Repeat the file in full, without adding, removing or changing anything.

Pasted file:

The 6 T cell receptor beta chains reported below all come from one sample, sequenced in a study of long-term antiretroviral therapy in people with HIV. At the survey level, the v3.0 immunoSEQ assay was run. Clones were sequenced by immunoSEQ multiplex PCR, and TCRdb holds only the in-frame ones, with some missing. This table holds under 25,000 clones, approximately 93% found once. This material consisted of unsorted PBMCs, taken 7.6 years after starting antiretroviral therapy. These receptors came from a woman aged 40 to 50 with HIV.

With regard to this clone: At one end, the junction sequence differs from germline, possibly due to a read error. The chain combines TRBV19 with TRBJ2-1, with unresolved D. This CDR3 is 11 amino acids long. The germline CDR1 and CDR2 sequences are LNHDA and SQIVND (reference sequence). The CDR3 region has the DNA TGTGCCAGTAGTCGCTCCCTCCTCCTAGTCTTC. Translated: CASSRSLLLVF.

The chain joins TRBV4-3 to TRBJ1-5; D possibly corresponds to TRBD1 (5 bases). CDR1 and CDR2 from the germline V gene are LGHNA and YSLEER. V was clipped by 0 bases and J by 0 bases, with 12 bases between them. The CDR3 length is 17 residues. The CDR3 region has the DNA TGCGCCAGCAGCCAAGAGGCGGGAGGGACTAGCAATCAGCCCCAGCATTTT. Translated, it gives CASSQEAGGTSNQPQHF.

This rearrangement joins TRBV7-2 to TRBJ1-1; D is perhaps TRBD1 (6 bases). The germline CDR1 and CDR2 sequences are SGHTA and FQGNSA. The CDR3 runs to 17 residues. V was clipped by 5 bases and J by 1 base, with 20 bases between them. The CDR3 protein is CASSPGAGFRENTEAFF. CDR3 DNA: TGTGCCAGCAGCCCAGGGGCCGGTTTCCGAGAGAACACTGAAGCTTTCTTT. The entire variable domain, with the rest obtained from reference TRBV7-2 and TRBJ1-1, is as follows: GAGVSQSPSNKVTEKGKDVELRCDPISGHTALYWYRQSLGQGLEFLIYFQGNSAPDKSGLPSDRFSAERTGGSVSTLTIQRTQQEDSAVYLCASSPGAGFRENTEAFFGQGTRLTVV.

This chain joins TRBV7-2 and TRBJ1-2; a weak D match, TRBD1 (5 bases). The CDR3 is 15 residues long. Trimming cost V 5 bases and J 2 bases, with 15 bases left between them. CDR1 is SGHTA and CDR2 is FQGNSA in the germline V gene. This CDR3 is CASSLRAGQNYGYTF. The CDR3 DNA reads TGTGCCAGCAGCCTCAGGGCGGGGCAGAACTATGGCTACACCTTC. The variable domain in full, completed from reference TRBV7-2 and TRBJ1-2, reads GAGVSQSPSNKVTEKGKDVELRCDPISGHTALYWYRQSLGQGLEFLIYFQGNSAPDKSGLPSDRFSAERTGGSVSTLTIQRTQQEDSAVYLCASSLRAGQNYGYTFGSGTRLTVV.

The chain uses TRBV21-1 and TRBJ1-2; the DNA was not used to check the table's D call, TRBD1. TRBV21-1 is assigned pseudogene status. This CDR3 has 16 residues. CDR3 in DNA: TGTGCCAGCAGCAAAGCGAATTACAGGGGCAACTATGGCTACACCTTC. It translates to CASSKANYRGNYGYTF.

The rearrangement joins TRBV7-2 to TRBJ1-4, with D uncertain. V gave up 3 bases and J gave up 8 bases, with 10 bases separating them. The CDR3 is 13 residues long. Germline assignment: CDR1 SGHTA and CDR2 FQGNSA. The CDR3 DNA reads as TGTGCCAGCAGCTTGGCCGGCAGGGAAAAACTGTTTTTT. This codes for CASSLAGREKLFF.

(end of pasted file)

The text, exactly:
The 6 T cell receptor beta chains reported below all come from one sample, sequenced in a study of long-term antiretroviral therapy in people with HIV. At the survey level, the v3.0 immunoSEQ assay was run. Clones were sequenced by immunoSEQ multiplex PCR, and TCRdb holds only the in-frame ones, with some missing. This table holds under 25,000 clones, approximately 93% found once. This material consisted of unsorted PBMCs, taken 7.6 years after starting antiretroviral therapy. These receptors came from a woman aged 40 to 50 with HIV.

With regard to this clone: At one end, the junction sequence differs from germline, possibly due to a read error. The chain combines TRBV19 with TRBJ2-1, with unresolved D. This CDR3 is 11 amino acids long. The germline CDR1 and CDR2 sequences are LNHDA and SQIVND (reference sequence). The CDR3 region has the DNA TGTGCCAGTAGTCGCTCCCTCCTCCTAGTCTTC. Translated: CASSRSLLLVF.

The chain joins TRBV4-3 to TRBJ1-5; D possibly corresponds to TRBD1 (5 bases). CDR1 and CDR2 from the germline V gene are LGHNA and YSLEER. V was clipped by 0 bases and J by 0 bases, with 12 bases between them. The CDR3 length is 17 residues. The CDR3 region has the DNA TGCGCCAGCAGCCAAGAGGCGGGAGGGACTAGCAATCAGCCCCAGCATTTT. Translated, it gives CASSQEAGGTSNQPQHF.

This rearrangement joins TRBV7-2 to TRBJ1-1; D is perhaps TRBD1 (6 bases). The germline CDR1 and CDR2 sequences are SGHTA and FQGNSA. The CDR3 runs to 17 residues. V was clipped by 5 bases and J by 1 base, with 20 bases between them. The CDR3 protein is CASSPGAGFRENTEAFF. CDR3 DNA: TGTGCCAGCAGCCCAGGGGCCGGTTTCCGAGAGAACACTGAAGCTTTCTTT. The entire variable domain, with the rest obtained from reference TRBV7-2 and TRBJ1-1, is as follows: GAGVSQSPSNKVTEKGKDVELRCDPISGHTALYWYRQSLGQGLEFLIYFQGNSAPDKSGLPSDRFSAERTGGSVSTLTIQRTQQEDSAVYLCASSPGAGFRENTEAFFGQGTRLTVV.

This chain joins TRBV7-2 and TRBJ1-2; a weak D match, TRBD1 (5 bases). The CDR3 is 15 residues long. Trimming cost V 5 bases and J 2 bases, with 15 bases left between them. CDR1 is SGHTA and CDR2 is FQGNSA in the germline V gene. This CDR3 is CASSLRAGQNYGYTF. The CDR3 DNA reads TGTGCCAGCAGCCTCAGGGCGGGGCAGAACTATGGCTACACCTTC. The variable domain in full, completed from reference TRBV7-2 and TRBJ1-2, reads GAGVSQSPSNKVTEKGKDVELRCDPISGHTALYWYRQSLGQGLEFLIYFQGNSAPDKSGLPSDRFSAERTGGSVSTLTIQRTQQEDSAVYLCASSLRAGQNYGYTFGSGTRLTVV.

The chain uses TRBV21-1 and TRBJ1-2; the DNA was not used to check the table's D call, TRBD1. TRBV21-1 is assigned pseudogene status. This CDR3 has 16 residues. CDR3 in DNA: TGTGCCAGCAGCAAAGCGAATTACAGGGGCAACTATGGCTACACCTTC. It translates to CASSKANYRGNYGYTF.

The rearrangement joins TRBV7-2 to TRBJ1-4, with D uncertain. V gave up 3 bases and J gave up 8 bases, with 10 bases separating them. The CDR3 is 13 residues long. Germline assignment: CDR1 SGHTA and CDR2 FQGNSA. The CDR3 DNA reads as TGTGCCAGCAGCTTGGCCGGCAGGGAAAAACTGTTTTTT. This codes for CASSLAGREKLFF.